Making decisions in a team
Making decisions within a team has many advantages. Except for one thing: the lack of clarity. It is not easy to involve every team member without creating a chaos of opinions. Especially for such cases, there are methods to help you and make the decision easier. One of these is the FORDEC method.
The FORDEC method is a six-step action plan developed by Nasa to enable the quickest and most reflective decision to be made in critical situations. It was intended for pilots to support them in life and death decisions. Business administration has adopted the method and uses it successfully to coordinate decisions within the team. Each letter in the word FORDEC stands for a step towards the final decision.
“Great developments in companies never come from one person. They are the product of a team”Steve Jobs
The FORDEC method
The first three steps deal with the current situation, while the last three relate to future action. For important upcoming decisions, it is advisable to focus on the individual points and thus create an all-round overview that guarantees the quality of the decision.
Facts: What is the initial situation/problem?
This involves a rough description of the situation and the reactions of the environment to the initial situation.
Options: What options do we have?
All possible options for action need to be identified and brought together. From this point of view, it is possible to develop strategies.
Risks& benefits: What are the risks and opportunities of the options?
Each decision option has advantages and disadvantages that need to be weighed up. Minority opinions should also be taken into account here.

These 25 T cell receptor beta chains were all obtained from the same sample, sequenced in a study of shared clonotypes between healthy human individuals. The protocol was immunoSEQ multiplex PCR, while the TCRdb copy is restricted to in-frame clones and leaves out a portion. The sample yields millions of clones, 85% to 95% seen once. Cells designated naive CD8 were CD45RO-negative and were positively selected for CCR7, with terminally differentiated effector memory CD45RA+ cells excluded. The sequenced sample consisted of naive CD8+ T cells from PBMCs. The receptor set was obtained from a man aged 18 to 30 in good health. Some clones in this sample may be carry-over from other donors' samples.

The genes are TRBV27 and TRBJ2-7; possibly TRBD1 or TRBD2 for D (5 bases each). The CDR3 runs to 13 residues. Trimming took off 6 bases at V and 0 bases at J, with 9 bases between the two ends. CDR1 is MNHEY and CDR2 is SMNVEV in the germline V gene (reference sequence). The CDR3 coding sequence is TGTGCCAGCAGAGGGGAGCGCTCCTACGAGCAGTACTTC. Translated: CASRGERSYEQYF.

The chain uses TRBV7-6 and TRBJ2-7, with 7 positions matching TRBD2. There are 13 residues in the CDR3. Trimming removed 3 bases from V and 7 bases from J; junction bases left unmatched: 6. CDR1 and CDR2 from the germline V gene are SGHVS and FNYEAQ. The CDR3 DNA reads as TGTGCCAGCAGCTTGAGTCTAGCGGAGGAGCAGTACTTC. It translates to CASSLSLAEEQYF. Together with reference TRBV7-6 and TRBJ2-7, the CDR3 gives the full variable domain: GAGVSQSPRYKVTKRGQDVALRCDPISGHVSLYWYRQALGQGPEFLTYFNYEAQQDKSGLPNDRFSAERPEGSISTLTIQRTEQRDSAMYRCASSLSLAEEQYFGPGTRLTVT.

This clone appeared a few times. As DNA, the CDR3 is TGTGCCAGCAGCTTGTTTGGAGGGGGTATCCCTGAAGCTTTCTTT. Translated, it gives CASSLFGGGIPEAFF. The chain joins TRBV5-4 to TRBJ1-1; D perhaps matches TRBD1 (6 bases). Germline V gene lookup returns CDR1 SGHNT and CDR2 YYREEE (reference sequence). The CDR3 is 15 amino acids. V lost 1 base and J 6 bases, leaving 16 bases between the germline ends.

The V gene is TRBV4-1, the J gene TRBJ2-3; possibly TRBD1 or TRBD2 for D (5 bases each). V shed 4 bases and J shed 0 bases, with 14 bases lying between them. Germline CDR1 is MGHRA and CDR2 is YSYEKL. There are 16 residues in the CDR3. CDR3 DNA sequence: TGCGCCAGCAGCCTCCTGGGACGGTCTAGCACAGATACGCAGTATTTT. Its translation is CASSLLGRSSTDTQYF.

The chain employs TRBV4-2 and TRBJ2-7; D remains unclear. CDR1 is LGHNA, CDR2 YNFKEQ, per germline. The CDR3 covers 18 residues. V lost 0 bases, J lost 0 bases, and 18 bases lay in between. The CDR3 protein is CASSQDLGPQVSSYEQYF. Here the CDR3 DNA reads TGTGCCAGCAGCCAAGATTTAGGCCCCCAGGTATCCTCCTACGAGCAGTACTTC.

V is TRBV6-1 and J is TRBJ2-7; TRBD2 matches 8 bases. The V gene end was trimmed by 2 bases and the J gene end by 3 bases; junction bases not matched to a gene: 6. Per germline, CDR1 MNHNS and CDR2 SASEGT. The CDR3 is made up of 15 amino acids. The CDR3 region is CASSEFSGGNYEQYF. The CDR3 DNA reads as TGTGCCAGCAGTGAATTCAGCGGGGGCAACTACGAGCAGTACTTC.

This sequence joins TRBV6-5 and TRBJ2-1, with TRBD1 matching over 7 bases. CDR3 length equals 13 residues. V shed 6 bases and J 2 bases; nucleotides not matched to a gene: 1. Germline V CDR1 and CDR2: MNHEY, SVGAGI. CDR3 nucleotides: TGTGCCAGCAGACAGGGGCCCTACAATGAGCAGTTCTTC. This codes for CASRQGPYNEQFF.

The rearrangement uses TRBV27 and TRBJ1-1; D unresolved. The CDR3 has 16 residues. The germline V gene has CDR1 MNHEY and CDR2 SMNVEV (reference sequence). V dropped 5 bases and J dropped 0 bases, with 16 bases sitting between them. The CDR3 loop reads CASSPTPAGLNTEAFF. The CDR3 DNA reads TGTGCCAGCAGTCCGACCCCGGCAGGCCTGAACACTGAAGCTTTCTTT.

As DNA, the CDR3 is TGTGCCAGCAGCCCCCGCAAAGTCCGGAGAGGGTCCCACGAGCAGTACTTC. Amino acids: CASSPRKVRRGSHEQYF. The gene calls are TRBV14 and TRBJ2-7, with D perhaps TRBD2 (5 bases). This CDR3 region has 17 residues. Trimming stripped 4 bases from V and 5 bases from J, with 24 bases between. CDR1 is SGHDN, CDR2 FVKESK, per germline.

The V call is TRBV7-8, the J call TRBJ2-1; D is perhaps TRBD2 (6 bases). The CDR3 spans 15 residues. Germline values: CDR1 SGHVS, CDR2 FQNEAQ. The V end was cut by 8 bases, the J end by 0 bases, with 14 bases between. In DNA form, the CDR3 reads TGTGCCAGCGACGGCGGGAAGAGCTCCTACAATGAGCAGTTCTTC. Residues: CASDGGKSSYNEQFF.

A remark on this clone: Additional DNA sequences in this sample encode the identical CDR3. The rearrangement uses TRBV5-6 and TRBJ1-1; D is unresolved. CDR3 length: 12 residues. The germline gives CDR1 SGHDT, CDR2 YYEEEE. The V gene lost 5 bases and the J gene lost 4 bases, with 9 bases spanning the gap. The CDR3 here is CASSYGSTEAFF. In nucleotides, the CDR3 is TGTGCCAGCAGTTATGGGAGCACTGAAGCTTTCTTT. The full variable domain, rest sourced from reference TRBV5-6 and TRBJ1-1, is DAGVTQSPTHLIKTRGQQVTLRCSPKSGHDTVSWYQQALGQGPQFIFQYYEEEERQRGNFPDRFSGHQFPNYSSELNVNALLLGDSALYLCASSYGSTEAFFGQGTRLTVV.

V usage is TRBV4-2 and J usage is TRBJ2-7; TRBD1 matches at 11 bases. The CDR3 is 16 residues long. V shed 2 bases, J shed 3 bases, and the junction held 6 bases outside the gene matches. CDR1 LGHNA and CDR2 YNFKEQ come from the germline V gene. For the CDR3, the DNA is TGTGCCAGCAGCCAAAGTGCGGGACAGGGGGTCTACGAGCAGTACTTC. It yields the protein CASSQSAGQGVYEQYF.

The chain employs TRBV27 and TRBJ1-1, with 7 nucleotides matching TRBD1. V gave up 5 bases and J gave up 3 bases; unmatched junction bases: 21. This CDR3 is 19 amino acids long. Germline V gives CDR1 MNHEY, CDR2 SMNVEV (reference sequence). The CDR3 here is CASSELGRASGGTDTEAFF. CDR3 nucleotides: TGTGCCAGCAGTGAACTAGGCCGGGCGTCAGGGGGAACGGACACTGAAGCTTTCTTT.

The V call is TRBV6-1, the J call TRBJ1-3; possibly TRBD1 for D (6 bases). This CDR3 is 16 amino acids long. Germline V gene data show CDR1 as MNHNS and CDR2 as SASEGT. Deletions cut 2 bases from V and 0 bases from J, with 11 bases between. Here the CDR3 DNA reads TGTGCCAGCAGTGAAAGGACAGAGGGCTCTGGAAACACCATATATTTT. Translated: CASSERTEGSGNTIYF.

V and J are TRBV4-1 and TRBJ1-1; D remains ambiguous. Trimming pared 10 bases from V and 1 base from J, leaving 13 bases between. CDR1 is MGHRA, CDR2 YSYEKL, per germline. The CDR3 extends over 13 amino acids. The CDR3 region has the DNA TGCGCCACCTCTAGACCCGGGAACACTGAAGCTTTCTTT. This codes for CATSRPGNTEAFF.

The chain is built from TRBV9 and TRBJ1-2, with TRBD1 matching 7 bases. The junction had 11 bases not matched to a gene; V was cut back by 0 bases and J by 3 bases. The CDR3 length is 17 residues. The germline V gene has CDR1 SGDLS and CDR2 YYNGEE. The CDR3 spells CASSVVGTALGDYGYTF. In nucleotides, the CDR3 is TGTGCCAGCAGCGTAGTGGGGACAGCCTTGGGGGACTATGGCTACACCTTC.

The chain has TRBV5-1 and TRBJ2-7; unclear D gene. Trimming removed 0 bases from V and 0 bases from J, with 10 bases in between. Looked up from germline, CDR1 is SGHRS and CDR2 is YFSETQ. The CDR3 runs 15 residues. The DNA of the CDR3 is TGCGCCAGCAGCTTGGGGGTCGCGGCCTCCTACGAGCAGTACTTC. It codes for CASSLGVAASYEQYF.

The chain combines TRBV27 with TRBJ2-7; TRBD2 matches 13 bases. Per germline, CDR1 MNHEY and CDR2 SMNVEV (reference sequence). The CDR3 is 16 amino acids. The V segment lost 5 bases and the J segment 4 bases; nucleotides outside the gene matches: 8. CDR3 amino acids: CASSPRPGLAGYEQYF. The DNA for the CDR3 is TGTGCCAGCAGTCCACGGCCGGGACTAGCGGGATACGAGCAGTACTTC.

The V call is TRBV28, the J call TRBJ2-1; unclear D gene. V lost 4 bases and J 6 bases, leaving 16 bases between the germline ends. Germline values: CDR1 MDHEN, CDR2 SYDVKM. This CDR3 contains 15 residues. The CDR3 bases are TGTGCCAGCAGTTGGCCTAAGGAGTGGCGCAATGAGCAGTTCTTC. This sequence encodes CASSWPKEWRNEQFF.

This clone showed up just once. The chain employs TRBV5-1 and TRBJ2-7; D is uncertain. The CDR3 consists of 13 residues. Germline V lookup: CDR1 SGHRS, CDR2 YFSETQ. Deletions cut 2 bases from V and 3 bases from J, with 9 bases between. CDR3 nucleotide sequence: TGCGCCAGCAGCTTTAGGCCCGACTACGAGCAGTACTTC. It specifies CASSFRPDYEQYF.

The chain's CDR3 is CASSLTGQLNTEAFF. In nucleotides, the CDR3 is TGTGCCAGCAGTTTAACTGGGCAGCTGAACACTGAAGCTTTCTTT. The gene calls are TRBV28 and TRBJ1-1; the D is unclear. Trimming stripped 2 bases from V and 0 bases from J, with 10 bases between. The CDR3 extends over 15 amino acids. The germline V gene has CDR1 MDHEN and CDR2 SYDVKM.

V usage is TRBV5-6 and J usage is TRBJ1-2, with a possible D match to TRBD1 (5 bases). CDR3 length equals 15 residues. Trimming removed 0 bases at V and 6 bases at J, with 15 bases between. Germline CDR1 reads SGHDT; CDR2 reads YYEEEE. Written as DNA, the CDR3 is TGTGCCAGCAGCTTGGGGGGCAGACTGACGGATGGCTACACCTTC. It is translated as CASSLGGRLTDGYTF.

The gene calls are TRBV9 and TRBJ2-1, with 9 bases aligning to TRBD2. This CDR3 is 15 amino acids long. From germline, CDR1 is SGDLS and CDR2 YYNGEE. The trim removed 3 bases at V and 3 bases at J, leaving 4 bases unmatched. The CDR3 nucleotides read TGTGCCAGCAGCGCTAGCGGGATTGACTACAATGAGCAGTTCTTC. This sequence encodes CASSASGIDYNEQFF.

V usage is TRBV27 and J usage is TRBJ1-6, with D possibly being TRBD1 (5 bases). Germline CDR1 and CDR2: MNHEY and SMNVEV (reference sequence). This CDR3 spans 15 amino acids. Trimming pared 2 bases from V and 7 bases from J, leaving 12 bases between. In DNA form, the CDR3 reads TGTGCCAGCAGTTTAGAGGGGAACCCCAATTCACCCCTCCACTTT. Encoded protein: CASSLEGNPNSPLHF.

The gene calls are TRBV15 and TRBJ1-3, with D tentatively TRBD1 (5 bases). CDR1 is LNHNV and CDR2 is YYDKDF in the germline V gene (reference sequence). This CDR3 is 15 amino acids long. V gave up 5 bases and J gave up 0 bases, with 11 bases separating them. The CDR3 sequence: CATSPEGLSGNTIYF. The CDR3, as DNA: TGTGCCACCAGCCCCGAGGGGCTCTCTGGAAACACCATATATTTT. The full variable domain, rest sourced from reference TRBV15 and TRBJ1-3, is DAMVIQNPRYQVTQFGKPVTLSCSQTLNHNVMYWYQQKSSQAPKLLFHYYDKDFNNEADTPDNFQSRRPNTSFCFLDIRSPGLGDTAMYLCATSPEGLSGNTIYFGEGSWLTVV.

Decision: What do we do now?
Crisis decisions generally entail more uncertainty than normal team decisions. However, you should not allow this to unsettle you and use the previous steps to determine a well-founded trend.
Execution: What are the next steps?
Once the team has decided on a course of action, the next step is to discuss the exact steps for implementation.
Checksituation improved? FORDEC necessary again?
Now that the plan has been completed and implemented, it is time to reflect on whether the objectives have been achieved or whether a further revision may be necessary. This allows the team to review their decision themselves.
Once these six questions have been asked and everyone in the team has classified their concerns or ideas, a well-founded decision can be made, taking all team members into account. This is the FORDEC method in a nutshell.
Where should decisions best be made?
Some places, such as the office or the usual meeting room, are preloaded and no longer lead to innovative decisions. Getting out and making decisions in unfamiliar, inspiring locations can work wonders.